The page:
The Structure and Function of DNA

Digital illustration of a DNA

DNA stands for Deoxyribonucleic Acid. It is a molecule that belongs to a group of biomolecules known as nucleic acids. Its job is to hold all the genetic information about the individual's traits and characteristics. It also is the blueprint for all the proteins made within cells that control the function of those cells.


In eukaryotic cells, such as animal and plant cells, DNA is located in an organelle called the nucleus. In prokaryotic cells, like bacteria, the DNA floats freely in the part of the cytoplasm sometimes called the nucleoid. It doesn't matter what kind of cell it is found in, however. The structure of DNA in all living things is the same, except for the order of the building blocks that make up the DNA in that particular individual.

Building Blocks

The building blocks of all nucleic acids are called nucleotides. A single nucleotide is made up of a sugar backbone attached to a phosphate group and a nitrogen base. In DNA, that sugar backbone is called deoxyribose (hence the name Deoxyribonucleic acid). There are only four nitrogen bases in the nucleotides that make up DNA. They are called adenine (A), guanine (G) (which are both purines), cytosine (C), and thymine (T) (which are both pyrimidines). DNA is double stranded, and the deoxyribose backbone is like the sides of a ladder with the nitrogen bases pairing up to make the rungs of the ladder.

DNA Bases

Base Pairing

The nitrogen bases always have to pair up the same way. Adenine always has to pair with thymine and cytosine must always pair with guanine. Hydrogen bonds hold together the bases, which keeps the DNA the correct width, so the deoxyribose backbone lines up straight. The order of these base pairs is like a code cells use to produce proteins. Once decoded, this information is used to create all of that organism's traits.

DNA base pairing


The shape of a DNA molecule is called a double helix. It has two strands, and is a helix which means "twisted." A double helix is the shape of a twisted ladder or a winding staircase. This shape helps keep a lot of DNA in a small space. The DNA can be even more condensed if it is wound around certain proteins called histones.


The DNA wound around the proteins are called chromosomes. This is the most compact the DNA can get, and this structure keeps the DNA from getting tangled up or cut when a cell makes a copy of itself. A human body cell has 23 pairs or 46 chromosomes.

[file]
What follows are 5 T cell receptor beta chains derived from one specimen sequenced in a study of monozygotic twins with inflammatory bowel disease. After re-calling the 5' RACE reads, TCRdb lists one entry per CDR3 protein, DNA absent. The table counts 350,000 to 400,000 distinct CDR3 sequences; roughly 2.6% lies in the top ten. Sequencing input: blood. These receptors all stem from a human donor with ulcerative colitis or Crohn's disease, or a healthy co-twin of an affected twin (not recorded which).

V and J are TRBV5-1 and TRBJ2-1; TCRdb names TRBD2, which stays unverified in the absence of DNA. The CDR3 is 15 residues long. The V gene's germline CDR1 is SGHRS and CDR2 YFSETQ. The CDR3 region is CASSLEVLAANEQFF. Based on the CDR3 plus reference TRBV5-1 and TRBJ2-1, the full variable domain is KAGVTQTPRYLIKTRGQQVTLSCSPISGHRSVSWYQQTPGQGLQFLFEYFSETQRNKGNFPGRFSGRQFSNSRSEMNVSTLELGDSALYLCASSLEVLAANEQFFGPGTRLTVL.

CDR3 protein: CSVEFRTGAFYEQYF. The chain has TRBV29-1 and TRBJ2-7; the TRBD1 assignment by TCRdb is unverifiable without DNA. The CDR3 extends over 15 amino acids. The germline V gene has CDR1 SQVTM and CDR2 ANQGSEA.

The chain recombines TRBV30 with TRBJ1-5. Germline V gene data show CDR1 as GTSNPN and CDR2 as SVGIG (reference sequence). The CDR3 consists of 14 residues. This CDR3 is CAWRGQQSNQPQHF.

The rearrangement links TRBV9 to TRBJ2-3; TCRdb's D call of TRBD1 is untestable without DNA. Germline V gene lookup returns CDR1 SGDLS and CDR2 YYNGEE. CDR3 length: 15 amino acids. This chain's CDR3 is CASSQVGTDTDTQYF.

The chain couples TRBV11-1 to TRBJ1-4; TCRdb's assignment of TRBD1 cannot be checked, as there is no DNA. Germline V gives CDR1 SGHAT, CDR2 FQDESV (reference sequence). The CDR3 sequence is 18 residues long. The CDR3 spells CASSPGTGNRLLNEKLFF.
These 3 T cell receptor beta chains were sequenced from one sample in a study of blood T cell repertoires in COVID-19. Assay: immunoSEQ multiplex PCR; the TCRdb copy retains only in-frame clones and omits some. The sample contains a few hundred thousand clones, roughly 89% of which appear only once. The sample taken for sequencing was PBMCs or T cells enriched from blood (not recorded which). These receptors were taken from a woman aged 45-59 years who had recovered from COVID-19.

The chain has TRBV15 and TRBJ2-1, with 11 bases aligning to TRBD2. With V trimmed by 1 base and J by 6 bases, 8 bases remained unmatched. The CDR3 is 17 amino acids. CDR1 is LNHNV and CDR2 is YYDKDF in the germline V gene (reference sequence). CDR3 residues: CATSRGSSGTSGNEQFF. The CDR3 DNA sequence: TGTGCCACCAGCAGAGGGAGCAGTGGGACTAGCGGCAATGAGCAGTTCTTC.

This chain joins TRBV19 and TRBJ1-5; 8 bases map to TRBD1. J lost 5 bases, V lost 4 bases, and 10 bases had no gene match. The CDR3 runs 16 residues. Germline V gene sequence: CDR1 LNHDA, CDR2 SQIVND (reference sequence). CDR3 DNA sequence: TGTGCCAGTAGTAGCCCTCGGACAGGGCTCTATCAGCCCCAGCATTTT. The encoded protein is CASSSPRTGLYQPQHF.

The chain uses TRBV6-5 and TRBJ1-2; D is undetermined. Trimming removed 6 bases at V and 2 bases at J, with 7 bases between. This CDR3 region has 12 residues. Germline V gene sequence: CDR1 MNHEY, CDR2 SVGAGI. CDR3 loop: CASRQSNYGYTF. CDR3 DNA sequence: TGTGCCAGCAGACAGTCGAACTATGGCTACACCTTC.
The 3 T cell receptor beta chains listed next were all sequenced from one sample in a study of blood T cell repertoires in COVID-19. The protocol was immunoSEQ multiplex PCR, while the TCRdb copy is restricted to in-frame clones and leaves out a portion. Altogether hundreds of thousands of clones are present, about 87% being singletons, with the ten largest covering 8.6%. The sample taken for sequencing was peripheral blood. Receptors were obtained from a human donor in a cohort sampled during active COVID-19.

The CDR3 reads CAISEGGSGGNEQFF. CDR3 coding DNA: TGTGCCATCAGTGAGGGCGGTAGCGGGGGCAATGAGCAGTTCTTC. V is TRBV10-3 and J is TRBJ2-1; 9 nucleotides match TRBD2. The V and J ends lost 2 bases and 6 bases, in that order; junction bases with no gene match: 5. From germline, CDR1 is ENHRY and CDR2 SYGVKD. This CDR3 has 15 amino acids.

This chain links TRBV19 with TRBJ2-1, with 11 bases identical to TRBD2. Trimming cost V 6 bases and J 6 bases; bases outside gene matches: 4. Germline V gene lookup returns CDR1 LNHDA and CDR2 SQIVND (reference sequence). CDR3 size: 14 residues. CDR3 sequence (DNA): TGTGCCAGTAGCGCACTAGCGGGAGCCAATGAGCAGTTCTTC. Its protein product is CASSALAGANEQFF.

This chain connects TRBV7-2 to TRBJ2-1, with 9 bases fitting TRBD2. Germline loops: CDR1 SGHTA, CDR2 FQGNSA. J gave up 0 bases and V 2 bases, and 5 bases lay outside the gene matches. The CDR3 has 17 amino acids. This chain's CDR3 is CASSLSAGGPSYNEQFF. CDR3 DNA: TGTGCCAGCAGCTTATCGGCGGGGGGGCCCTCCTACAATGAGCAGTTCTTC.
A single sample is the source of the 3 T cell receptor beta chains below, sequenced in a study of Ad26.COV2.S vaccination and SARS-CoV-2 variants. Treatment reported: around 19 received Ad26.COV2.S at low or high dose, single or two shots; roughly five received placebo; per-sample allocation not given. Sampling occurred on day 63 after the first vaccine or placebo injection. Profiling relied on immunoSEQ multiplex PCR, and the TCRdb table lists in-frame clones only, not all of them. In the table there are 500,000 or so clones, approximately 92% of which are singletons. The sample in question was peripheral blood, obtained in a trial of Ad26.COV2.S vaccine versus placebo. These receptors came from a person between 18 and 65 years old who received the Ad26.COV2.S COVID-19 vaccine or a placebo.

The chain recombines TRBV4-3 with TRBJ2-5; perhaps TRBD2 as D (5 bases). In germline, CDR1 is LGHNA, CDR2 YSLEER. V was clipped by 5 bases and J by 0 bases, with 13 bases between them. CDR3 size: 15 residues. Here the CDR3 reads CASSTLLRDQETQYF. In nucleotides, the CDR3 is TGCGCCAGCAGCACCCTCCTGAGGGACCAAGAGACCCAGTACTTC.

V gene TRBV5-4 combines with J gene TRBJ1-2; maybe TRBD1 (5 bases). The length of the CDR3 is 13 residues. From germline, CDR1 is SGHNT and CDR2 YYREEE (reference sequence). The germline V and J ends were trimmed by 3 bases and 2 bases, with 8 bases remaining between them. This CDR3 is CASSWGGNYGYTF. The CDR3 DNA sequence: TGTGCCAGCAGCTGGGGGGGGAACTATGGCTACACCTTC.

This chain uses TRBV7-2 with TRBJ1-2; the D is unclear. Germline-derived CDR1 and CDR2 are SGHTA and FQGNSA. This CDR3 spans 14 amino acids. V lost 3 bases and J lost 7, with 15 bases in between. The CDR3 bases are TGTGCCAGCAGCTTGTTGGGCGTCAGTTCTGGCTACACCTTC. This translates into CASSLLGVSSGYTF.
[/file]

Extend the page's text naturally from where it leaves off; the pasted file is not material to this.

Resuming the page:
The credit for discovering the structure of DNA is given to James Watson and Francis Crick. However, scientists only figured out it was a double helix thanks to the work of Erwin Chargaff, who found the base pairing rules, and X-ray crystallography pictures of DNA taken by Rosalind Franklin.


Before a cell can split, its DNA has to be copied exactly. DNA does this through a process called semi-conservative replication. Before it can make a copy, DNA first has to unwind and break its bonds between the nitrogen bases. The cell uses specific enzymes to do that. Then, the now split apart nitrogen bases have to find new partners. Both strands find new partners and then other enzymes bind the sugar backbone and new base pairs together and twist each strand back up into a helix. The two DNA molecules are exact copies of each other. Each molecule has one original strand and one new strand.


Sometimes, when a DNA molecule is copying itself, it will make mistakes. These mistakes are called mutations. Most mutations are not serious and will not change the overall function of the protein coded for by the DNA. Some lead to new, good adaptations or changes that help the organism survive better. Others are bad mutations that have a negative effect on the organism. Most mutations happen when one of the nitrogen bases is paired with a different base than its regular partner. Sometimes a nitrogen base gets missed during replication, or an additional base gets added by mistake. This can change the way the DNA code is read and cause the proteins it is making to work incorrectly or at all.

Life's Blueprint

Deoxyribonucleic acid, or DNA, is an important molecule in living things. It directs all of the life processes and creates all the traits of an organism. It is the common factor in all living things, yet it is the reason for so much diversity.

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The Structure and Function of DNA